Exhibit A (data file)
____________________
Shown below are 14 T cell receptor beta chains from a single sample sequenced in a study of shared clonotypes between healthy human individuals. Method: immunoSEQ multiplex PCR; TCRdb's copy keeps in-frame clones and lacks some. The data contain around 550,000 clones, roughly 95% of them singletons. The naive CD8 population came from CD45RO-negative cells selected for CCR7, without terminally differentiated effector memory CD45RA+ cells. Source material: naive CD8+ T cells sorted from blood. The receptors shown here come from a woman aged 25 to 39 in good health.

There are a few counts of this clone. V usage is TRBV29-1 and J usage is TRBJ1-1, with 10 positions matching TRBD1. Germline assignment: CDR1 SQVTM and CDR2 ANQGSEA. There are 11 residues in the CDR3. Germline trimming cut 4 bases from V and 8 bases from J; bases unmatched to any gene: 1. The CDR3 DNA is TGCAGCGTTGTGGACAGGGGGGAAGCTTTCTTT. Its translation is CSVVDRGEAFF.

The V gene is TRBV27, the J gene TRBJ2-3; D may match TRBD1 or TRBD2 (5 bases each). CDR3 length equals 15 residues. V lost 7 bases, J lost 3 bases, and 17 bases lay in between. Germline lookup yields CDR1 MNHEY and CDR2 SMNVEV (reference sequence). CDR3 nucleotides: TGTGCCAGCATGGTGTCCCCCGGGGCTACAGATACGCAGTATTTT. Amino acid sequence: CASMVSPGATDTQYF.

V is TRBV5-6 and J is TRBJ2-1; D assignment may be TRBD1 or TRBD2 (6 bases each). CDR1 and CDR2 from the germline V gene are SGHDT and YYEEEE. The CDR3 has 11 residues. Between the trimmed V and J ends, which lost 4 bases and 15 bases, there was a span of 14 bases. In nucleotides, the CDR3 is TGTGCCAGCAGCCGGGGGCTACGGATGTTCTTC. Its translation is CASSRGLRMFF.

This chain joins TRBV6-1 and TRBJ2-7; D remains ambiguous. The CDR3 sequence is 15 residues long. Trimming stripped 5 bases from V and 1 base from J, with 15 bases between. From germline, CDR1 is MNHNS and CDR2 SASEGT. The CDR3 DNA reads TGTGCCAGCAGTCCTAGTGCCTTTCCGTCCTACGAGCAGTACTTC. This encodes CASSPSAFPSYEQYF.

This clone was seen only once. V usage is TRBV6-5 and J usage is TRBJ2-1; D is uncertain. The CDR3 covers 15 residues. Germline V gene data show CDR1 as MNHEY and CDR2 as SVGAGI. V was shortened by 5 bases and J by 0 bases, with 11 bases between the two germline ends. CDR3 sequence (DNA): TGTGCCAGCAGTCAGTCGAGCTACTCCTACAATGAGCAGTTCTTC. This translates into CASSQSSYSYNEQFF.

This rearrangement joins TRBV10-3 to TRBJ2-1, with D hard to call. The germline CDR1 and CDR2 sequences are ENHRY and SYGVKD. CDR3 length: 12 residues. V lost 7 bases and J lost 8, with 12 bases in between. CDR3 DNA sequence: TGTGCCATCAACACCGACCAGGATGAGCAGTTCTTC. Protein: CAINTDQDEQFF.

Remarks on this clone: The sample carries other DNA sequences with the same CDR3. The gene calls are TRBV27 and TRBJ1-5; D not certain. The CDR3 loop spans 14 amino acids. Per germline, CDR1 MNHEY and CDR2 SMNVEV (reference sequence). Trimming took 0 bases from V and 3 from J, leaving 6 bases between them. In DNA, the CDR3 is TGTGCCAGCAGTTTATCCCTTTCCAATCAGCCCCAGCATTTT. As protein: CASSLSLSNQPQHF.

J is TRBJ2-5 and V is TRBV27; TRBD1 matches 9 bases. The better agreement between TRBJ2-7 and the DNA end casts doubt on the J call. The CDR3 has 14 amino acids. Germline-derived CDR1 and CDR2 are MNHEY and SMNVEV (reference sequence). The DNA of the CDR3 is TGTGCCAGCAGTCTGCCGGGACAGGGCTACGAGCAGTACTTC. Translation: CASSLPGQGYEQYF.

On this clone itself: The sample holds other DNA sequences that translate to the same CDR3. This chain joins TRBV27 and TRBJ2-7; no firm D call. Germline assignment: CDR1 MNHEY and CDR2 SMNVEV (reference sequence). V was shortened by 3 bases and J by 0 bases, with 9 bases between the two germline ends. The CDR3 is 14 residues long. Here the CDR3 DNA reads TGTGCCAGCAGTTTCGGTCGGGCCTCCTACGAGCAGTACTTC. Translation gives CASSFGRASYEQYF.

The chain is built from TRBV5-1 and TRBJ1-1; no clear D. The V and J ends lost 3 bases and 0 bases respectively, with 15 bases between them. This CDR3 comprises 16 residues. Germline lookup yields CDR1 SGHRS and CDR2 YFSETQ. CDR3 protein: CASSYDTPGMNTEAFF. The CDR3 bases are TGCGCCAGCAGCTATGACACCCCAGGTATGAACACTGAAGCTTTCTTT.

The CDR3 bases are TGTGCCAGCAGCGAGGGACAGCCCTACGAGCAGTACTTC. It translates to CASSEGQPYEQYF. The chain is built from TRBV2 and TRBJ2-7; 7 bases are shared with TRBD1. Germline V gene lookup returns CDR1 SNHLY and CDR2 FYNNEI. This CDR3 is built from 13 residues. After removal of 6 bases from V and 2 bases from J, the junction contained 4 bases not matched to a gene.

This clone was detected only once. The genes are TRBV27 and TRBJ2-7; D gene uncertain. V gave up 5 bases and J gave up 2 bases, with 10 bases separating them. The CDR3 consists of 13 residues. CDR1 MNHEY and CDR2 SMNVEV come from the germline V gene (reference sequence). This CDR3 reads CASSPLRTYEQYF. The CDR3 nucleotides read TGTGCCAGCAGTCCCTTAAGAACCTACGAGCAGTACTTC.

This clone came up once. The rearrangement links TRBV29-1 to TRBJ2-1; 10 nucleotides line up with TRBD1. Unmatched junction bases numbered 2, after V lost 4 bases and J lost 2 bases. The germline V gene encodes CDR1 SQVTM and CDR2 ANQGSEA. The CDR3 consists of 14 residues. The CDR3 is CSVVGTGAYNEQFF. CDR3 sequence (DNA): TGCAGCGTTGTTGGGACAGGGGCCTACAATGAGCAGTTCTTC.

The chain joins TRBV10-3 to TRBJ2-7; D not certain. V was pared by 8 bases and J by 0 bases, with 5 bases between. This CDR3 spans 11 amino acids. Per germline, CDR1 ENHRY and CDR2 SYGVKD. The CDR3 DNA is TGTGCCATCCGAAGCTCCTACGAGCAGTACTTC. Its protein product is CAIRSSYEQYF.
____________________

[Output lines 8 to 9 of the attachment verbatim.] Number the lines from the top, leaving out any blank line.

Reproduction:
Remarks on this clone: The sample carries other DNA sequences with the same CDR3. The gene calls are TRBV27 and TRBJ1-5; D not certain. The CDR3 loop spans 14 amino acids. Per germline, CDR1 MNHEY and CDR2 SMNVEV (reference sequence). Trimming took 0 bases from V and 3 from J, leaving 6 bases between them. In DNA, the CDR3 is TGTGCCAGCAGTTTATCCCTTTCCAATCAGCCCCAGCATTTT. As protein: CASSLSLSNQPQHF.

J is TRBJ2-5 and V is TRBV27; TRBD1 matches 9 bases. The better agreement between TRBJ2-7 and the DNA end casts doubt on the J call. The CDR3 has 14 amino acids. Germline-derived CDR1 and CDR2 are MNHEY and SMNVEV (reference sequence). The DNA of the CDR3 is TGTGCCAGCAGTCTGCCGGGACAGGGCTACGAGCAGTACTTC. Translation: CASSLPGQGYEQYF.